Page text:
The U.S. Coast Guard will start its ice-breaking mission Thursday on the Kennebec River, moving up the operation by about four days because of an early spring storm that is expected to move through region starting late Thursday or early Friday.

A storm spinning in the North Atlantic is likely to bring rain across central Maine, in amounts from a half-inch to an inch, and perhaps a little more on Friday.

While there are ice-free stretches on the Kennebec River, particularly between Waterville and Augusta, others areas both south and north of that stretch in the 6,000-square-mile watershed still are covered with ice, which is starting to melt and degrade.

“When we get increased flow in the river, the ice needs some place to go,” said Sean Goodwin, Kennebec County Emergency Management Agency director.

The ice-breaking operation is expected to open a channel, starting at Gardiner, to allow the ice to flush down the river and into the Atlantic Ocean.

“The ice rises and lowers with the tide; hence the cracks you can see near the shore,” Goodwin said.


When the ice starts to break up, the slabs and chunks can form jams, he said. The result can be flooding. Goodwin added that while there’s always potential for ice jams to form, it can be hard to judge where they will happen.

An aerial view of Water Street in Hallowell, as well as the mostly frozen Kennebec River, on Wednesday. Photo courtesy of the Division of Marine Resources

The decision to move up the mission came Wednesday during a conference call among the National Weather Service, the U.S. Coast Guard, the Maine Emergency Management Agency and several county emergency management directors.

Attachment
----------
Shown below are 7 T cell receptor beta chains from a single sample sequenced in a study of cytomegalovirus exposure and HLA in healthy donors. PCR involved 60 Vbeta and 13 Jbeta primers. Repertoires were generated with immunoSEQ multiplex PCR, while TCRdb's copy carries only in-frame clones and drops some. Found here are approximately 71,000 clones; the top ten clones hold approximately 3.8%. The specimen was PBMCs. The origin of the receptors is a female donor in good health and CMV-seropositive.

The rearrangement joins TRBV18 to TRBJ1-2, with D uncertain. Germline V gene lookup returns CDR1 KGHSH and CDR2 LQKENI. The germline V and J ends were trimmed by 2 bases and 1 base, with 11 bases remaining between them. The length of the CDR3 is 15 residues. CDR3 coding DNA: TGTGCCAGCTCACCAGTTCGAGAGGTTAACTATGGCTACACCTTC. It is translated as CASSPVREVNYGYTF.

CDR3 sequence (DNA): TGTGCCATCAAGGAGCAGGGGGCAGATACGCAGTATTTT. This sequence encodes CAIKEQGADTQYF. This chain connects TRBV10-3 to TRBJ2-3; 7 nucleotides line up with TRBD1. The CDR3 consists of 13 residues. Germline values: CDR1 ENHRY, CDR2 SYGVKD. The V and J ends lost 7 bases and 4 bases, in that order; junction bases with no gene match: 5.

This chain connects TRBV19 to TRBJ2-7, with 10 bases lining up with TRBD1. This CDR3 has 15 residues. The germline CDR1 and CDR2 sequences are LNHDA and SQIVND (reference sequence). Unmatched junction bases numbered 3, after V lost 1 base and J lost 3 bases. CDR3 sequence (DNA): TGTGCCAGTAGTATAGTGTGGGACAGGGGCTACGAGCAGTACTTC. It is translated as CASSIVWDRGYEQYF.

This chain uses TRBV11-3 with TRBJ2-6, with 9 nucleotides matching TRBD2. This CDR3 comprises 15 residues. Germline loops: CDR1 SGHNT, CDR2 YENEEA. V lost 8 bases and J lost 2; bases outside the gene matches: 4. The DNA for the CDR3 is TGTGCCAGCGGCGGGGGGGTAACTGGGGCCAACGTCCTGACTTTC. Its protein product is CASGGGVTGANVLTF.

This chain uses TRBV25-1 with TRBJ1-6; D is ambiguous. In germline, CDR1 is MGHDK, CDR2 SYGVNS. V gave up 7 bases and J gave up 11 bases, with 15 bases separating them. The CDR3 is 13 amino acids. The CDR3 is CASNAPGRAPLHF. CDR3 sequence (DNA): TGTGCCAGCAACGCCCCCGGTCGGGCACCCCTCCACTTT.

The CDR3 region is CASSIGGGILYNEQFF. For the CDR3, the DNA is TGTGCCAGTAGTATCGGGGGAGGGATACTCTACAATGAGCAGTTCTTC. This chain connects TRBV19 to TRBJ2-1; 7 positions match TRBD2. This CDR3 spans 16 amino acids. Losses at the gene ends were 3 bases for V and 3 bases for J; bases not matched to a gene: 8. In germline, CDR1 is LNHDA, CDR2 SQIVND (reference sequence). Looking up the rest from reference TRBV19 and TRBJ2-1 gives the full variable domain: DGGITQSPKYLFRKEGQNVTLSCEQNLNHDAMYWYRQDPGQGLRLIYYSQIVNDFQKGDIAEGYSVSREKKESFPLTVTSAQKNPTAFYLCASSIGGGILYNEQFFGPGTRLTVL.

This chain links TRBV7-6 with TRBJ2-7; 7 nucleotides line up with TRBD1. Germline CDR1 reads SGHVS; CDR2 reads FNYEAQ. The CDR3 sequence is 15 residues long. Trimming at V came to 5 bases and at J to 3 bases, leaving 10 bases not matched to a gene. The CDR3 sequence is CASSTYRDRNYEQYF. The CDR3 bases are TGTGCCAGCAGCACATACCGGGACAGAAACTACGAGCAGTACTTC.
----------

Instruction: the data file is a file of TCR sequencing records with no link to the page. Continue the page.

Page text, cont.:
The Coast Guard announced it’s sending two Coast Guard cutters — the Thunder Bay, a 140-foot tug that’s stationed in Rockland; and the Shackle, a 65-foot tug that’s stationed in Portland.

A second operation will clear ice on the Penobscot River.

“Our ice-breaking crews have done a tremendous job ensuring the waterways of Maine and New Hampshire remained open and safe throughout the season,” Lt. Matthew Odom, chief of the Waterways Management Division for the Coast Guard Sector Northern New England, said in a news release Wednesday.

“As temperatures rise, we intend to clear significant portions of the Penobscot and Kennebec rivers of ice to mitigate flood risks,” Odom said.


The decision sent both local emergency managers and the Maine State Warden Service out to check whether ice fishing shacks have been removed from the Kennebec, and the Department of Marine Resources assessed river ice conditions from the air.

James Brown, meteorologist with the National Weather Service in Gray, said the storm is on track to bring rain to Maine and New Hampshire, and probably snow to Vermont.

“The storm is typical for this time of year,” he said. “Where you are depends on whether you will see rain or snow.”

Brown said the rain is expected to start late Thursday or early Friday in the region. While less than an inch of rain is expected in the Augusta area, more is expected to fall north of Skowhegan.

“Most of the precipitation will probably happen Friday morning,” he said. “By the time we roll into mid-afternoon, we’ll see a little break.”

Brown said a lot of the rain probably will be absorbed by the snowpack. And while the daytime temperature will be in the 40s, it will drop below freezing at night, and that’s expected to slow the melting process.


Every year around this time, the river advisory group made up of federal, state and local officials, meets regularly to assess the water content of the snowpack and the ice conditions on the state’s major rivers. Historically, many of the river’s worst floods have occurred around this time.

“In our line of work,” Goodwin said, “we plan for the worst.”


Jessica Lowell — 621-5632

Twitter: @JLowellKJ


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